In the Press
Tuesday, January 31, 2023Tyre Nichols Case: Does Diversity in Policing Address Police Brutality? ABC News
Monday, January 30, 2023The Latest Crusade to Place Religion Over the Rest of Civil Society — A Commentary by Linda Greenhouse ’78 MSL The New York Times
Monday, January 30, 2023Tyre Nichols Beating Opens a Complex Conversation on Race and Policing The New York Times
Monday, January 30, 2023Ben Crump Applauded ‘Swift Justice’ in Tyre Nichols Killing. Experts Say the Speed Was ‘Unusual.’ USA Today
Friday, February 22, 2019
Professor Resnik Speaks to U.S. Commission on Civil Rights on Women in Prison
Arthur Liman Professor of Law Judith Resnik was among the experts who spoke at a public briefing at the U.S. Commission on Civil Rights on February 22, 2019. Resnik, the founding director of The Arthur Liman Center for Public Interest Law, submitted a statement to the briefing titled, “Women in Prison: Disparate Treatment, Disparate Impact, and the Duty of Care.”
The Commission is in the process of evaluating the civil rights of women in prison, including deprivations of medical needs; implementation of the Prison Rape Elimination Act; and sufficiency of programs to prepare women for life after release.
According to the Commission, incarceration rates for women have increased dramatically since the 1970s — far outpacing those of men — and investigations have long shown that women in U.S. prisons suffer different experiences and deprivations than men — in a system not designed for them.
According to the Liman Center’s statement to the Commission, the number of women in state and federal prisons has increased dramatically during the past 40 years. “These women are underserved in prison, even as comparisons to men in prison are awkward, in that prison systems are not ‘good’ for anyone,” the Liman Center’s statement said. “Experiences are not binary; women and men of all colors, classes, and ages experience the problems of prison in different ways. Further, as media reports detail, transgender people face distinct and egregious harms when incarcerated.”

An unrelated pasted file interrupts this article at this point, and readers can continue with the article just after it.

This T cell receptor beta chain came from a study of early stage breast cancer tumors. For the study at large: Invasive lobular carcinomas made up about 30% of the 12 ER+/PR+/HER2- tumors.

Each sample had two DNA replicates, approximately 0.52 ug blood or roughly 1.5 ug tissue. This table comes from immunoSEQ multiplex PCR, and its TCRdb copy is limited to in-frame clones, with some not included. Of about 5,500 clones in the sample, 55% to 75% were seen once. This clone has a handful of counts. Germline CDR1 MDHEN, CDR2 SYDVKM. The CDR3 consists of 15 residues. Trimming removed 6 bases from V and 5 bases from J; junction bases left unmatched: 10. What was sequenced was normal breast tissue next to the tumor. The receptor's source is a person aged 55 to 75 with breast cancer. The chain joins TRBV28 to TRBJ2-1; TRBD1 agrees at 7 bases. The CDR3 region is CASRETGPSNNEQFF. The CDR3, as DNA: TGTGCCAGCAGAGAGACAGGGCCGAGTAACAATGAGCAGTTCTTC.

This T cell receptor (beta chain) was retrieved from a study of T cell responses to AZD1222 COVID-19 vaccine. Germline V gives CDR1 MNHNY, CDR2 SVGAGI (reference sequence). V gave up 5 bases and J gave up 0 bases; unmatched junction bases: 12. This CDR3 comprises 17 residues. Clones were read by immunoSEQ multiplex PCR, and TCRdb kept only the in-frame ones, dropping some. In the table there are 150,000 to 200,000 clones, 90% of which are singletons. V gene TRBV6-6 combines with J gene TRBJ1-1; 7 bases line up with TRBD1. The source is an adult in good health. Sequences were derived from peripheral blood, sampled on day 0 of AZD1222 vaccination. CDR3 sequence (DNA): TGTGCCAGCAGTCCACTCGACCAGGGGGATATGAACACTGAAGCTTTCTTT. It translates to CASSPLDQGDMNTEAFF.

The Commission plans to hear from state and federal corrections officials, women who have experienced incarceration, academic and legal experts, and advocates and will issue a report based on the investigation.
The U.S. Commission on Civil Rights, established by the Civil Rights Act of 1957, is the only independent, bipartisan agency charged with advising the President and Congress on civil rights and reporting annually on federal civil rights enforcement.
Judith Resnik is the Arthur Liman Professor of Law at Yale Law School, where she teaches about federalism, procedure, courts, prisons, equality, and citizenship. Her scholarship focuses on the impact of democracy on government services, from courts and prisons to post offices, on the relationships of states to citizens and non-citizens, on the forms and norms of federalism, and on equality and gender.
The Arthur Liman Center for Public Interest Law supports the work of Yale law students and Yale law school graduates through Liman Fellowships as well as undergraduate and graduate students from Yale College, Barnard College, Brown University, Bryn Mawr College, Harvard University, Princeton University, Spelman College, and Stanford University, all of whom work to respond to problems of inequality and to improve access to justice.